It works in Firefox for Android.

Reader View is the solution to the A4- problem, imho. But I honestly don't mind the rendering issue - this is just a reference repository, after all. If I really need the cleaner page, I either Reader-View it beforehand, or just open it up on the Web again - links are preserved in PDF.

Links are only preserved if you use Chrome's PDF export... This is not true for Firefox. (At least on Windows. I haven't tried Firefox on macOS.)

Safari for the win! ;)

(Seems like a bug in Firefox to me.. maybe this should be a config option..)

Safari on iPhone can do this:


(note the scrollable preview at right edge of screen, the main preview is only showing a small fraction of the document)

Yeah, but there’s a length limit. And I hit that limit frequently, so it’s only usable (for me) about 50% of the time. Bug? Not sure.

> So I'm in the process of setting up a workflow

There shouldn't be a need to setup a process. This functionality exists in many places.

For example, I use Joplin to save articles in Markdown format. It's the best web to markdown conversion tool I have found. Then at some point later, I'll pick what's still interesting to me and export from Joplin to PDF if I like.

Insapaper is $3 / month and is a save for later tool. You can then export all your articles in Epub and other formats.

I'm sure there are loads others.

I would be careful with using this method and check the generated PDF versions with your eyes before writing them off as "all is good, it is archived now".

I recently got bitten by that, when I was trying to print out some page in Chrome, and it was rendering as a bunch of white space surrounded by some elements from the page, but without any actual content I cared about. Turns out, my situation isn't that uncommon for pages that are heavily JS-dependent

Note: I am not saying JS=bad. This has nothing to do with JS itself and everything to do with how JS is used to generate/render the page. A lot of pages just don't bother with doing it the right way that doesn't screw up generated PDFs.

I've since learned in this thread that Chrome and Firefox are not as good as Safari for this technique - it hasn't impacted me much since I only use Chrome/Firefox for development, mostly.

And although I do occasionally check the produced PDF's, the layout doesn't matter to me at all since I use a cmd-line grep or combination of 'pdftotext' to find the page, open the PDF, and click the link to go to the original web page if I need to .. haven't found a single dud PDF in the collection in a randomised sampling, but then again in 20,000+ files, there's bound to be one that didn't make it through the rendering pipeline, but so far, hasn't been an issue.

That clarifies it a lot, thanks for explaining.

I actually remember having to eventually go through Safari to print out that one page I mentioned above that was giving me issues in Chrome, so that makes a lot of sense. Glad to find out it wasn't just me somehow being lucky with Safari, and that it is actually a known thing.

I really hate this kind of response. No, your thing is not strictly better. It's cool, it might be better for you and many others, but it doesn't even do the same thing (archive all visited pages)!

I really hate this kind of whinging response.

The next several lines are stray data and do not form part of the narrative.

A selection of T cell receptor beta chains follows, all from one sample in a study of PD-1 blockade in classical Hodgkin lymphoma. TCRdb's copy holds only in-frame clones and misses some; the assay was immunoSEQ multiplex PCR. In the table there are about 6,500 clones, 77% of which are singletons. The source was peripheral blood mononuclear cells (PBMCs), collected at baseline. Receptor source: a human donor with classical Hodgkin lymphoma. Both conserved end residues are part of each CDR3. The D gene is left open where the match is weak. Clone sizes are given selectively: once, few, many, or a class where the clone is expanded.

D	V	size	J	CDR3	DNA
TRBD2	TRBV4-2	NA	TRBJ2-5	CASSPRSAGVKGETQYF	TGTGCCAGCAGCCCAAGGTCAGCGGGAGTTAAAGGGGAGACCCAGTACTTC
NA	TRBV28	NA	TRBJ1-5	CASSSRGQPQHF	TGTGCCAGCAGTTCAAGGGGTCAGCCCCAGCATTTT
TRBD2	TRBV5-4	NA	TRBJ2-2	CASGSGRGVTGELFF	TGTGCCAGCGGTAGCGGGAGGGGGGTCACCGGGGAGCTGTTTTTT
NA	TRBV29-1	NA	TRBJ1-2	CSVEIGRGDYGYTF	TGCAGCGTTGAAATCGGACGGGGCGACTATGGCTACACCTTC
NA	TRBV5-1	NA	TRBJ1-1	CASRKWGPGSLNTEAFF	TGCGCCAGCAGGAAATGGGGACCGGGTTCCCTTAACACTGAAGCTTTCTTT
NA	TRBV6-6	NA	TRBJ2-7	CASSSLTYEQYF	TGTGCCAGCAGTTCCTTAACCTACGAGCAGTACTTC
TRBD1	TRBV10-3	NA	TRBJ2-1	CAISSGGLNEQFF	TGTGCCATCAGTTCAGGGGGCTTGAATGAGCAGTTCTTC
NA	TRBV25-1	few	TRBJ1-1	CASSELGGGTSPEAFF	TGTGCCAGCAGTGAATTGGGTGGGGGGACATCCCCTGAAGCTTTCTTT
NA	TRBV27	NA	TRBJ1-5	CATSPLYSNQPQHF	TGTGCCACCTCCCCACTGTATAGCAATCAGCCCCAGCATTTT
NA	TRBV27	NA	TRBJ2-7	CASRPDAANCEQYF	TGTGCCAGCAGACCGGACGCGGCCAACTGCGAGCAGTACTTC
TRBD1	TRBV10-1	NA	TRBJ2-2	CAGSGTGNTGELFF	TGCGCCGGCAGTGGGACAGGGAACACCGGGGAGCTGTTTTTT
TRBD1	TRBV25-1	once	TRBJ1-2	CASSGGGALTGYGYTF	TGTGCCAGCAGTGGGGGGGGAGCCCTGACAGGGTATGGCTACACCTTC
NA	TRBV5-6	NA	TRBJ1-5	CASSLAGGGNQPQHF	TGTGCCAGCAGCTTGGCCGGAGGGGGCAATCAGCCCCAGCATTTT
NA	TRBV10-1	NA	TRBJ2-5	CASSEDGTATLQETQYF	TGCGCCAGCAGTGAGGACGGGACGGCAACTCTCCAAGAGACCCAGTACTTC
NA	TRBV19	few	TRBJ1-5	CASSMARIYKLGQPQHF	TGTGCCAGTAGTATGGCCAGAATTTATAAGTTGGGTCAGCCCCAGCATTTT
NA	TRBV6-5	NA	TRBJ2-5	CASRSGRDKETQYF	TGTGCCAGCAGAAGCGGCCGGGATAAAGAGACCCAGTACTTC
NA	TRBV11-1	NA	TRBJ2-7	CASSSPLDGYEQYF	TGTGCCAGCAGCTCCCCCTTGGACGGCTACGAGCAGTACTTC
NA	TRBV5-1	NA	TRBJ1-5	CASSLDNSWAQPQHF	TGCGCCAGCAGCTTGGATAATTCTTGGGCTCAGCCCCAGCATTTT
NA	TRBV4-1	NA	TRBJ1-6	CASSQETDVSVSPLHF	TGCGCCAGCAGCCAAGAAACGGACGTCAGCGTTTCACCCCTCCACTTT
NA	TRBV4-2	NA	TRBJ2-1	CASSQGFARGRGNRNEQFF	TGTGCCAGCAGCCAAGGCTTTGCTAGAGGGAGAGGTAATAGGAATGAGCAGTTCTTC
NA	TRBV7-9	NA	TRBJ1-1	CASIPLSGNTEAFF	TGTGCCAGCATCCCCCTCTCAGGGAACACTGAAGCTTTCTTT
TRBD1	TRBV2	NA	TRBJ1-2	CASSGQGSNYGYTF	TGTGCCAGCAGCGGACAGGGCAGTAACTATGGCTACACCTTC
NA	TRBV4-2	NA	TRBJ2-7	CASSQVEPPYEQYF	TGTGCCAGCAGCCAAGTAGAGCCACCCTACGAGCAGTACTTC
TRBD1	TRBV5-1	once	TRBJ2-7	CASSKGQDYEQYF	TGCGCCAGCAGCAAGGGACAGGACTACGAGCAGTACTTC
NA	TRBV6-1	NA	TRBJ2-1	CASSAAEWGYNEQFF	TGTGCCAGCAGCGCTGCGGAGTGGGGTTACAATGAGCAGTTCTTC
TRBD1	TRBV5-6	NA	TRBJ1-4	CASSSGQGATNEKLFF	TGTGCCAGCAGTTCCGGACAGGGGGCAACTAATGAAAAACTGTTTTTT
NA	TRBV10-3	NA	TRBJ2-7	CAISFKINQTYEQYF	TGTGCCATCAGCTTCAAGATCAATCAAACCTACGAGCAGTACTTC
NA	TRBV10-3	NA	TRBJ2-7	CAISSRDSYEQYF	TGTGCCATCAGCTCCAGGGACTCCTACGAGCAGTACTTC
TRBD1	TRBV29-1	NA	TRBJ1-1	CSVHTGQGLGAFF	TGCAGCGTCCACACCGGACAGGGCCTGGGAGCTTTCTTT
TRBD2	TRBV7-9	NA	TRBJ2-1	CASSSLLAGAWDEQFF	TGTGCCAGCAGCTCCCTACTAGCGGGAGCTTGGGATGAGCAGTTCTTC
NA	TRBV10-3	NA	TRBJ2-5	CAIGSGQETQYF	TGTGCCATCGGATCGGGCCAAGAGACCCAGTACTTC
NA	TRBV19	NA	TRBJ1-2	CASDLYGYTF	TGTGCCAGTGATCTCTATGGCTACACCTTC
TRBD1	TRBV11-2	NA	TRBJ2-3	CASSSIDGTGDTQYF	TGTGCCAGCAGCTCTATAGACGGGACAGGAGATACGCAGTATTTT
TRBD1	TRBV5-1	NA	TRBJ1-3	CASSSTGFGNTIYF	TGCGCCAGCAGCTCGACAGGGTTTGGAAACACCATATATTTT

This archives every page I'm ever interested in, just fine. Links are preserved just fine, all the data that got me interested in the web page in the first place are just there on my disk, easily accessible any time of day without requiring any further accounts.

It is better since it doesn't require any involvement of a third party, is always accessible to me no matter the state of the Internet, and gives me absolute control over all of the data, which I can mine using whatever toolset I want. In fact, I get more data out of this method than the service described in the article.

True, there are different approaches to solve this problem according to the individual preferences.

A user recently said, X would use 'Calendar to remind about bookmarks' in a discussion about this problem[1].


I discovered Zotero for this use. I don't have any use of its bibliographical abilities, but it stores web pages and PDF articles fine, and is searchable, etc.

Yes, because of all the metadata you can preserve with the save.

Also, frequently what yo want to save is a link to a book or an article (or a Wikipedia article, say) and Zotero recognizes many of these formats and saves them correctly, it's toolbar icon even changes to let you know.

It's a fantastic tool. It's got cloud storage, and it has an API (which I've used -- it's super easy).

True Zotero is a neat tool, especially for files and web pages. I've been using it to read research papers mostly.

> Yeah, my computer is fast enough that I can just do "find . -name '*.pdf' -exec pdftotext {} \; | grep -i someSearchTerm" and come back later.

You may be interested in my ripgrep-all [1] tool, it should allow you to search those tens of thousands of PDFs in under a second (with hot cache)

[1] https://phiresky.github.io/blog/2019/rga--ripgrep-for-zip-ta...

Really great tool, if there is a way to promote it to the main pacman archives, instead of having to use AUR, let me know where I can vote

Thanks for that - yeah, silversearch-ag also does a pretty good job.. Its really not a big deal to search so many docs these days, either ..

nothing beats print-to-PDF

What's the advantage over browser's built-in 'save entire page' option? Print to PDF loses formatting and obscures the URL you got the thing from.

$ pdftotext | grep sometext

^^ first advantage